The Glencoe and North Lorne Museum by Barbara Fairweather of Invercoe House.

The Museum has just started its fifth season. Many people ask how it started and what problems I have come up against. In 1966 “The Scottish Women’s Rural Institute,” to celebrate its Jubilee year, held a special competition for each Institute to write its village history. I did the work for Glencoe; and, after the entries were in, in speaking to a friend, I said that I wished we had a museum in the glen, as there was so much of interest that had got overshadowed by the Massacre. She agreed that this was so, and from there I started to get in touch with friends who might be interested. We sat one evening in my house and formed a Constitution and Committee.

Our first problem was accommodation and we were lucky to get a small cottage in the village to start us off. We held ceilidhs to raise money for the necessary repairs to enable us to make a start. Notices were put in the local shops and papers. Slowly items came our way.

We had a lot to learn. For example we were given three arrowheads of flint and told they had been found locally. When taken to an expert in Edinburgh, they proved to be of Red Indian origin, though how they got into Glencoe, no one knows. I was very touched when an old-age pensioner asked me to her home and took out of her cupboards her best china tea set. It was a fine blue and white old one for which she could easily have got £10 to £15, and this made me realise the great responsibility we had to our donors to care for and display the treasures that they have so generously given us. One child I met in the village told me she was going to present to the Museum the wooden mushroom she used for darning her socks. I did not wish to hurt her by refusing, but wondered how I would display it. When she came a day or two later I thanked her and started to unwrap the parcel. She told me she had changed her mind and brought something else. This proved to be a very fine stone-age axe. I asked her where it had come from and she said. “Aberdeen”; so I started to write the label “Found in Aberdeen.” “No,” she said, “It was found locally by my uncle, but he took it to Aberdeen and I wrote to him for it.”

Sometimes it is difficult to know when an exhibit is suitable for a museum, or how long should it be obsolete before being shown. On the one hand we have older people getting quite cross because we have on display such things as upright plunger churns, and they say “That should not be in a museum: I used one when I was a girl.” At the other end of the scale I had a young girl who wanted to see a fountain pen to learn how it worked, as she had never seen one before.

When the Museum started it never occurred to us that it would provide services as well as display. Now we have a constant stream of students coming for information. Many are now teachers: Some are studying the art of embroidery. We are trying constantly to keep information available on as many subjects as possible, and those wishing extra information usually come up to Invercoe House after the Museum has closed. Then we get people who are trying to trace their ancestors and sometimes we can help there too. Many from abroad wish to learn something about their clan, and we are trying to build up a store of information in this area as well.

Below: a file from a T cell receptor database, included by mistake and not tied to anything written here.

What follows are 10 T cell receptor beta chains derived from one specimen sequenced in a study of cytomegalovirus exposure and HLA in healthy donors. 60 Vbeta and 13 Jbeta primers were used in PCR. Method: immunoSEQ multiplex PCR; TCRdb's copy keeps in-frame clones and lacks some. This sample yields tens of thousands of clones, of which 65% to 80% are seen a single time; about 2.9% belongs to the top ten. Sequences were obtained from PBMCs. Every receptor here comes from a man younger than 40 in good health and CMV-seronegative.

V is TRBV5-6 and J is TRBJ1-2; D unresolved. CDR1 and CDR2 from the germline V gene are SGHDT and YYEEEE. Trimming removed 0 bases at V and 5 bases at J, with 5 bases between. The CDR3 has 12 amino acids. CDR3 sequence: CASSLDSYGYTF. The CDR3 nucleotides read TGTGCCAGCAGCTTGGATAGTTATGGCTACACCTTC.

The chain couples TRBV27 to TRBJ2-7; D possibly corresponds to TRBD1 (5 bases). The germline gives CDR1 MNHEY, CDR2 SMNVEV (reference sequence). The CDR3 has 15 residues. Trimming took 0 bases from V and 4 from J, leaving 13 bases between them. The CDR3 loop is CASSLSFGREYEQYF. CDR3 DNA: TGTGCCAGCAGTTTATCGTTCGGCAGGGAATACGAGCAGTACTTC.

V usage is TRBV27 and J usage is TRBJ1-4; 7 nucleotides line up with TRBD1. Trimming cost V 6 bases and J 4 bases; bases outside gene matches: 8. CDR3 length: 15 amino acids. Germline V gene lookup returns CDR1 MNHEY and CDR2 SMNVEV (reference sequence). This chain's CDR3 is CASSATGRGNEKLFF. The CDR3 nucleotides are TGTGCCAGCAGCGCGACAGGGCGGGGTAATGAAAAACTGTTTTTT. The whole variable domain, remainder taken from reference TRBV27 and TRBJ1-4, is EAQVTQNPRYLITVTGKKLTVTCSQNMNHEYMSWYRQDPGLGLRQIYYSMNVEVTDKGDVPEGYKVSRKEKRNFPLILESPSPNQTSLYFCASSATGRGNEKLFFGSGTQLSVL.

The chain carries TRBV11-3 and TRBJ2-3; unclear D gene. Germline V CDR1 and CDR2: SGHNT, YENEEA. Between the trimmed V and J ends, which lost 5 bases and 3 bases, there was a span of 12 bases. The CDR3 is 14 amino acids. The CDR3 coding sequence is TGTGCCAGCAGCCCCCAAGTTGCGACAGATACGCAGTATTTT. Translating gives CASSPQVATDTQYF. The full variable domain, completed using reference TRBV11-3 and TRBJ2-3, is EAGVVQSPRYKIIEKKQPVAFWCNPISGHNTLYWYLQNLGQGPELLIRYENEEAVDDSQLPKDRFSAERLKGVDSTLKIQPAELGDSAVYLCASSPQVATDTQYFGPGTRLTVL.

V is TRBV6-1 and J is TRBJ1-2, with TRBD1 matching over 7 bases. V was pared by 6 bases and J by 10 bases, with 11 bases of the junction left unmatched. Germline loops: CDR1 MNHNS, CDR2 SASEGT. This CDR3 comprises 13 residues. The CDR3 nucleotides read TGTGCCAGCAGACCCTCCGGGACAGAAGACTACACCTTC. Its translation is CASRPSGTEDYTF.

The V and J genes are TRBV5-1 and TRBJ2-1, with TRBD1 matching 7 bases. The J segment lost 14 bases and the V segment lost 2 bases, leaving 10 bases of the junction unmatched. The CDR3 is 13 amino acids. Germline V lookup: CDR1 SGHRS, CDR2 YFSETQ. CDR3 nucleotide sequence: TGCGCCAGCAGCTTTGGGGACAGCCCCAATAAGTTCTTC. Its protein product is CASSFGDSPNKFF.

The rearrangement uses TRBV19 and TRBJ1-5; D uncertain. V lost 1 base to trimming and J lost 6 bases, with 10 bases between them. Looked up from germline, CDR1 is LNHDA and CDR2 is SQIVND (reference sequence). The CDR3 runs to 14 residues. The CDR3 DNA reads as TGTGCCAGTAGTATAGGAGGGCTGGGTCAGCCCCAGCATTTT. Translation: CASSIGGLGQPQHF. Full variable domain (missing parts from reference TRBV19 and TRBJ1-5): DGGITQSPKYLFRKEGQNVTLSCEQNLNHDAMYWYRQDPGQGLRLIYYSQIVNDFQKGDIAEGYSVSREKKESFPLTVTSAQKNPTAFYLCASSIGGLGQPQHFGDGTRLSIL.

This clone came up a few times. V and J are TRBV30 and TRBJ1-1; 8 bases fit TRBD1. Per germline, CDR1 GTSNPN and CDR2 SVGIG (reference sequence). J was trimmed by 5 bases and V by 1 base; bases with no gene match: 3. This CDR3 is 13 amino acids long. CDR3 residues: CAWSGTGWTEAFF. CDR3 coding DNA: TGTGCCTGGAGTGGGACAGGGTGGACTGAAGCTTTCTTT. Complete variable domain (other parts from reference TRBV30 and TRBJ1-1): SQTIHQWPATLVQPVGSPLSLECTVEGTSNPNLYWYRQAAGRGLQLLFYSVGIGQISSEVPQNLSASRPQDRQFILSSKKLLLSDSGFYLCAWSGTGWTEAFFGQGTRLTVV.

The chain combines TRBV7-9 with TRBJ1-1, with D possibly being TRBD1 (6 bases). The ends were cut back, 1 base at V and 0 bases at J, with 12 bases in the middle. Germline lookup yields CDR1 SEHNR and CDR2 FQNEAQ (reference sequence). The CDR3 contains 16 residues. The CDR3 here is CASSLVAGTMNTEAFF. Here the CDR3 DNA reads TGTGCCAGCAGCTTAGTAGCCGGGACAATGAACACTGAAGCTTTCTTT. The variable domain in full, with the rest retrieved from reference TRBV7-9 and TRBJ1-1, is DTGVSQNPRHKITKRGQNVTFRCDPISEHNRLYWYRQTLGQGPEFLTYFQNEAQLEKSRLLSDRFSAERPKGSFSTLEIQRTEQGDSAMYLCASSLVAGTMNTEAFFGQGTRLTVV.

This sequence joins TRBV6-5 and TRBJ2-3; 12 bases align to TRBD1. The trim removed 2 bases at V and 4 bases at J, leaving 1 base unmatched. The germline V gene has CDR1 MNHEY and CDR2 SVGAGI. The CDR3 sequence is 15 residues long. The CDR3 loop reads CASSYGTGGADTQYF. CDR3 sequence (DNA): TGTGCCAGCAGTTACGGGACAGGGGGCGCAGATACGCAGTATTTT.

We are asked to give talks and slide shows within the North Lorn area and Fort William to Guilds, Rurals, Historical, and Natural History Societies; and I believe in this way we get people interested in their local history.

As we are in the holiday area, we arrange that the Museum is of interest to all the members of a family: For the younger members we have a fine doll’s house. The first year it was on show a little girl came up to me with a very worried face and asked where the dolls were to sleep at night. She was entitled to ask, as there was no bedroom, and we have since put that right. Once a small boy offend us 6d for two fine cannon from Invergarry Castle on loan from the owner.

We realise the need to show visitors from the towns how country folk lived and worked. We have a fine old steel fender with the words “Speed the plough” worked in the top. A woman came in, looked at it, and remarked, “I never knew this was what they used to plough the land!” It made one realise how far apart town and country have drifted to the loss of both. I hope that this Museum and others will help to bridge the gap.

Repairs are a problem for a small museum. We do not have the skill nor the facilities for repairs. The exhibits are many and varied and sometimes have to be brought from afar at great inconvenience. Perhaps the most awkward one was a “muckle” spinning wheel (and “muckle” is the word) which went to and fro to be repaired in Edinburgh and carried back. Leaving at 6 a.m. from Glencoe by bus to Crianlarich, thence by train to Glasgow, again by train to Edinburgh (where it was repaired expertly by St. Cuthbert’s Co-Op coachworks, by appointment to Royalty!) and all the way back by the same route, was quite an undertaking, with such an awkward antique under one’s arm! Fellow travellers regarded me as somewhat eccentric.

And for the future? We hope to move into larger premises which consist of two cottages joined together, one of which goes far back into history, being a “cruck” cottage in which the roof-trees come right down to ground level instead of resting on the tops of the walls. This is in the main street of Glencoe Village, and I hope we may have the pleasure of meeting Clan members there during the summer season.